situational depression


Situational Depression

Situational Depression: Do you have it?

Situational Depression, also called Reactive Depression and frequently diagnosed as Adjustment Disorder with Depression, is situationally caused. It is a commonly diagnosed form of Depression. It isn’t reasonable to expect you will be happy all the time, and many of us experience symptoms of Depression throughout our lives. Adjustment disorders are generally considered more common and short-term, although they can be chronic with longer-lasting stress.


For example, if you lose your job, and you are unemployed, and you can’t pay your bills, it seems reasonable that you might experience Depression. To be diagnosed with this, must have symptoms that are considered more than reasonable or demonstrate noticeable impairment in their work, school, or social environment.

We would expect that this Depression would resolve itself at some point after you get a job, and usually, this kind of Depression does. However, situational Depression can lead to a more long-lasting depression. It can sometimes be the trigger for a major depressive disorder that is more long-lasting and has more of a biological piece.

What are some situations that may be triggers?

  • Loss of any kind can be a trigger for situational Depression. For example, women who have children leave home and go away to college may experience a type of adjustment-related Depression we call the “empty nest syndrome.”
  • Loss of home or move ( for example an elderly person to a nursing home).
  • Loss of friendships, family relationship, or other social relationship
  • Loss of job through retirement or unemployment.
  • Loss of role. Such as in the case of retirement or the empty nest syndrome.
  • Financial stress and strain, especially in this economy, can be a source of Depression. I know people who have been out of work for two years. Often time what began as something to be adjusted to can evolve into a longer-lasting diagnosis.
  • Relationship stress can be a contributing trigger. Divorce, problems in your marriage, or stress and problems with your family can all be issues that trigger situational Depression.
  • Aging and all the different adjustments that come along with this. For women and men, various aging issues may prompt their Depression.
  • Illness or Medical Problems. Any chronic disease, health problem or diagnosis can cause a and adjustment kind of Depression.

Do you have symptoms of situational depression?

Do you have some of these symptoms:

  • Weight loss or gain or decrease increase in appetite
  • A depressed mood
  • Loss of pleasure in previously enjoyed activities
  • Not sleeping or sleeping too much
  • Feeling restless or slowed down
  • Fatigue or loss of energy
  • Feelings of worthlessness or excessive or inappropriate guilt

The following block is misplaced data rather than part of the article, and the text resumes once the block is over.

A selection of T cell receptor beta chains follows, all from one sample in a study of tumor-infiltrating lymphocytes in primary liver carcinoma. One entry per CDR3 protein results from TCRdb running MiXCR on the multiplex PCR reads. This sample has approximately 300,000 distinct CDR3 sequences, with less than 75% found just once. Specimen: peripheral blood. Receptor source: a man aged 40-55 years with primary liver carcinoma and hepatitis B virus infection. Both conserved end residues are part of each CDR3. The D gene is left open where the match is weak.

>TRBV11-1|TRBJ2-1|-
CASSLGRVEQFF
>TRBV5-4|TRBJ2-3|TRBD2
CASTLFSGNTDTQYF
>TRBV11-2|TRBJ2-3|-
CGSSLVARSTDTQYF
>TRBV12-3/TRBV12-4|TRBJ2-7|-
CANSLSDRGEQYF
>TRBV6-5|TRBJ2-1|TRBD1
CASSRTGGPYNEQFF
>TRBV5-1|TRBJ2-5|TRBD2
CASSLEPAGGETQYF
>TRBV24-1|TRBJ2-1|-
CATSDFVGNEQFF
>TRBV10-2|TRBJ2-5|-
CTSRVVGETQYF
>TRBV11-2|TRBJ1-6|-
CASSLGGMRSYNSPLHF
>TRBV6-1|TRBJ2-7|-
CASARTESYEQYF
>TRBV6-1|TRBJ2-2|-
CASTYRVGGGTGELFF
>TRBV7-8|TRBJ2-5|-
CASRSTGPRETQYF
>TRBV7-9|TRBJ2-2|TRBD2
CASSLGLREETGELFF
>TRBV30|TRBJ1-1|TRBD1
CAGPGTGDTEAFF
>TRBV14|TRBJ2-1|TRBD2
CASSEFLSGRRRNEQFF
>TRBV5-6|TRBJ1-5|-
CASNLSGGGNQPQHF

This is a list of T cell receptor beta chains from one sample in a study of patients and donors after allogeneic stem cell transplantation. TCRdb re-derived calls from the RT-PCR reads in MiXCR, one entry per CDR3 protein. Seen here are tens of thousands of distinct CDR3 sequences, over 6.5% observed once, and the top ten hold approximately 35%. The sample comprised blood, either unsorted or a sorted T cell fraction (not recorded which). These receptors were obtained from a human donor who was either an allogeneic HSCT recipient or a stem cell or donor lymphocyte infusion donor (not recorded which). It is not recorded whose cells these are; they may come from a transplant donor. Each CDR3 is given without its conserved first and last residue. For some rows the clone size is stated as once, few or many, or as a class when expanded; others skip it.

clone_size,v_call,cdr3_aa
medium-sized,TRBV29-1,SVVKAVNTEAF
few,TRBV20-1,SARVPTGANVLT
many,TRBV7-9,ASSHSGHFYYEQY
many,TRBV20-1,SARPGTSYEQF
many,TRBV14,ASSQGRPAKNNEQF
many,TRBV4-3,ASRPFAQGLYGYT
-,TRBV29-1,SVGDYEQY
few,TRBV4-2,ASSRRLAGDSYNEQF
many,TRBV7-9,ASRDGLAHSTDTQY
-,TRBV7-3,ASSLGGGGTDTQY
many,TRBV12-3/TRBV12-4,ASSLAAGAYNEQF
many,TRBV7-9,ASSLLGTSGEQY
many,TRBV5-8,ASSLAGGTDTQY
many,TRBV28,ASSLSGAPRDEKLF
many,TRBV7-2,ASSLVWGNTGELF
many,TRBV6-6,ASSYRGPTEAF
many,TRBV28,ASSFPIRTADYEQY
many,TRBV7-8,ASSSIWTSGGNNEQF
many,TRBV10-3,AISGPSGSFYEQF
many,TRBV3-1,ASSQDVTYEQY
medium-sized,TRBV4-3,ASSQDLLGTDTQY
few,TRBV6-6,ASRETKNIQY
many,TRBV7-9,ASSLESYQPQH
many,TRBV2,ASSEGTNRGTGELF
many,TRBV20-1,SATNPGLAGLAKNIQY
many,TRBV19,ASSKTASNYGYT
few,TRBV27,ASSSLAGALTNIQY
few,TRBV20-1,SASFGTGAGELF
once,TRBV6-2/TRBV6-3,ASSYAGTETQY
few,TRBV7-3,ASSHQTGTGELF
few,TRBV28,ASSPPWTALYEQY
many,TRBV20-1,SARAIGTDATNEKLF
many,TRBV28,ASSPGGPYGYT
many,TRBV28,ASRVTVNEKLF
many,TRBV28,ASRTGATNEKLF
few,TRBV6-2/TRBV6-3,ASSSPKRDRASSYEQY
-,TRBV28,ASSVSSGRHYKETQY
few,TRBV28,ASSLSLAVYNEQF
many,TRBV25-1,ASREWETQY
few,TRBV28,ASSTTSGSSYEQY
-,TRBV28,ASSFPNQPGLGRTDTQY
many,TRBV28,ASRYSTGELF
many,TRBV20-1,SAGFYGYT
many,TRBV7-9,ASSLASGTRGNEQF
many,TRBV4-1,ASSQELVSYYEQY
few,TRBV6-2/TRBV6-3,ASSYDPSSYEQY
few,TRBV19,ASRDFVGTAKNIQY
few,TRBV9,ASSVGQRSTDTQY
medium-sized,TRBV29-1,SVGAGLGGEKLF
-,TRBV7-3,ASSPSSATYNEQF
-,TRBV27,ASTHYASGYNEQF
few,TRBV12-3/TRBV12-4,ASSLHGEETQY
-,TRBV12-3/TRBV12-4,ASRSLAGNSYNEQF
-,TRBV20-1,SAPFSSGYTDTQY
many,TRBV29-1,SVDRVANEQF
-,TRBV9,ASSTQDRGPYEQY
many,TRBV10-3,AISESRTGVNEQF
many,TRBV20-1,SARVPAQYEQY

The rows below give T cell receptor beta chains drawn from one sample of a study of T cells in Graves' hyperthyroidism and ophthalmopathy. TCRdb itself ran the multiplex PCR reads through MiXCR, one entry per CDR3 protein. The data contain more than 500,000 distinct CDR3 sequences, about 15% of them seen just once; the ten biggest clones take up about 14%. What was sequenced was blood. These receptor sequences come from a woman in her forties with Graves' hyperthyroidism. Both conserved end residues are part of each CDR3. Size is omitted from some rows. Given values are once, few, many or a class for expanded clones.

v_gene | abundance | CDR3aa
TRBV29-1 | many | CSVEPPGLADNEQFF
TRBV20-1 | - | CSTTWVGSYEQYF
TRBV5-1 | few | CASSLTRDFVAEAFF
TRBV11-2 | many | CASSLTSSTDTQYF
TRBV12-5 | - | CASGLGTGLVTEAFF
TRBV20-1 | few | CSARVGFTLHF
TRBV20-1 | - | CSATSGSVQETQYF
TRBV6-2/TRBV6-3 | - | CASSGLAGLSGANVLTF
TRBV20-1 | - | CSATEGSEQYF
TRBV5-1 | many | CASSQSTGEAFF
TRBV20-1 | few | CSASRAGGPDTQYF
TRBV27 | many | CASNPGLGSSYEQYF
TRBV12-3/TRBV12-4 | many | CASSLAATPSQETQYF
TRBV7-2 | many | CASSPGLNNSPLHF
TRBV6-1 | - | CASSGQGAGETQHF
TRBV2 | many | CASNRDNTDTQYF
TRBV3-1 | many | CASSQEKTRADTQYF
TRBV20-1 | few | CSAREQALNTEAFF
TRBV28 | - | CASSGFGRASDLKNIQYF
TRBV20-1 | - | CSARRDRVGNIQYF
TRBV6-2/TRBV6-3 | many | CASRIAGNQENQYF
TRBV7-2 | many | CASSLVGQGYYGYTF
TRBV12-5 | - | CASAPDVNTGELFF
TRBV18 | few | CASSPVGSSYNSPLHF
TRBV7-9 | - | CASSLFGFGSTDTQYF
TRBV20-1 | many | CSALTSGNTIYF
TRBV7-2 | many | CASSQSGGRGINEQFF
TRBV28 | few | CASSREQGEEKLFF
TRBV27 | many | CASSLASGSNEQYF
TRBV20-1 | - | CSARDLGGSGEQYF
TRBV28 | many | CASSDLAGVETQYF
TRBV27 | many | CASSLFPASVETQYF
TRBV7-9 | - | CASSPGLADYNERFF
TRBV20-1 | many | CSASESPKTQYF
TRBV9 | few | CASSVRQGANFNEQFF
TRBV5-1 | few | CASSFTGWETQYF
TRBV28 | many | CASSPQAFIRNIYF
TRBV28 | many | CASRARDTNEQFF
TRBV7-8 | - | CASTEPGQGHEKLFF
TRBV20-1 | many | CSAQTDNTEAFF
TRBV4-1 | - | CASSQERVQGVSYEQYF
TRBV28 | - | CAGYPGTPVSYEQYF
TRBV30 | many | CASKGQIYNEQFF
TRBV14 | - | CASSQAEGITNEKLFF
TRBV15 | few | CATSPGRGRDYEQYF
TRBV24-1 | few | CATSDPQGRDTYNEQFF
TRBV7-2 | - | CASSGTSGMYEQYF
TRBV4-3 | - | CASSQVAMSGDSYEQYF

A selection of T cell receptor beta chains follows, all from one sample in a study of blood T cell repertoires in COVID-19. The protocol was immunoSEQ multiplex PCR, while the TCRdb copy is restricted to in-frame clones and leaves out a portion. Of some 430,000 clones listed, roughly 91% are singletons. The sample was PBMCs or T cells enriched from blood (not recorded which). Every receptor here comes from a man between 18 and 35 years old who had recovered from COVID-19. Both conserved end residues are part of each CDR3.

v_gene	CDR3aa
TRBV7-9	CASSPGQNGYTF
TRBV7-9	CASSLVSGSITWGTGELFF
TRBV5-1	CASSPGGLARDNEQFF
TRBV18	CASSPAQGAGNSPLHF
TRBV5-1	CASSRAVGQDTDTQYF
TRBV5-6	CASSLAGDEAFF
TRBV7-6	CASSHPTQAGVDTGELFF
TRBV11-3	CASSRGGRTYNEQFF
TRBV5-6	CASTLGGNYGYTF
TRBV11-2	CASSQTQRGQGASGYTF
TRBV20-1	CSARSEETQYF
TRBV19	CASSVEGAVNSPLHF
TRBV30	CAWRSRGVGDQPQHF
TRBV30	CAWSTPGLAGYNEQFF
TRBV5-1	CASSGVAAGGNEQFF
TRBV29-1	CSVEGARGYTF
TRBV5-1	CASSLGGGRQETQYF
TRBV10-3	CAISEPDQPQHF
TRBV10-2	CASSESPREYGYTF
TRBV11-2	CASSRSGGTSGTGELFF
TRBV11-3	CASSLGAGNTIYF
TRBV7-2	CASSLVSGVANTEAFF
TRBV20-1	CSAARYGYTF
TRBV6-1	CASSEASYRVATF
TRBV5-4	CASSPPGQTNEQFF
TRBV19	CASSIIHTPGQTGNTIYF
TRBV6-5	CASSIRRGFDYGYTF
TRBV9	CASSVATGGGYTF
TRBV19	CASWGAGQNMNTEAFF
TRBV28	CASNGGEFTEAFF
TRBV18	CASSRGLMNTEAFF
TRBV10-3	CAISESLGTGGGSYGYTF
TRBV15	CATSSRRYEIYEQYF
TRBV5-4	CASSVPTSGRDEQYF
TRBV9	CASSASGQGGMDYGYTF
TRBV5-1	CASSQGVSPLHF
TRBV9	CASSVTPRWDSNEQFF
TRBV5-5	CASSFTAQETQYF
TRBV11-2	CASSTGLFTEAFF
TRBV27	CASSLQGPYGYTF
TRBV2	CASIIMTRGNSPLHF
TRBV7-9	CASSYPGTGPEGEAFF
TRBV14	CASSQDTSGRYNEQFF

• Impaired concentration or difficulty making decisions
  • Recurrent thoughts of death , thinking of suicide with or without a plan or a suicide attempt


  • Do you think your symptoms are worse  than you would expect, or are you having trouble functioning in your job school or social relationships?


  • Have you had something stressful happen within three months before you symptoms developed?

Then you may be suffering from situational depression and in need of some professional or self help efforts to help you feel better!

Does Situational Depression require Treatment?

People who could benefit from therapy often do not seek it because they think it will pass or their reactions are normal. Depression is something that  is experienced by almost everyone at some point in their lives. That, however, does not mean that you can’t benefit from help dealing with the situation that is causing your distress. Your perception and perspective of life and its circumstances are what dictates your mood. If you feel less isolated and these feelings are normalized, you can change your feelings and your behavior. Therapy can help you to do these things.

I have found that people who have adjustment-related depression are often the ones who respond most quickly and successfully to treatment. Once you can isolate some of the stresses and causes of your Depression often, you feel relieved. Our distress about the fact that we are depressed, the feeling of things being out of control, often makes the Depression worse.

Knowing why you are struggling, and that it is normal in times of adjustment frees you up to examine how you can improve your situational Depression by thinking about the stress differently.


I have had clients come in and ask Why have I gotten depressed? Sometimes there is a more endogenous or biological piece to their Depression. This is disconcerting for them.
You mean this can happen at any time? Why? How can I stop it from happening in the future, they might say.

When we know why we are depressed, it seems less out of control. A client may say of course! Of course, I am feeling this way. These overwhelming, confusing things happened I have never had to deal with before. I lost my husband, or my job, or was diagnosed with cancer. Now I understand. How can I work directly on coping better with what is?

Identifying the cause somehow allows for the acceptance of the painful situation, their emotional reaction and paves the way for some changes to occur that help eases the Depression.


Medical information obtained from this website is not intended as a substitute for professional care. If you have or suspect you have a problem, you should consult a healthcare provider.

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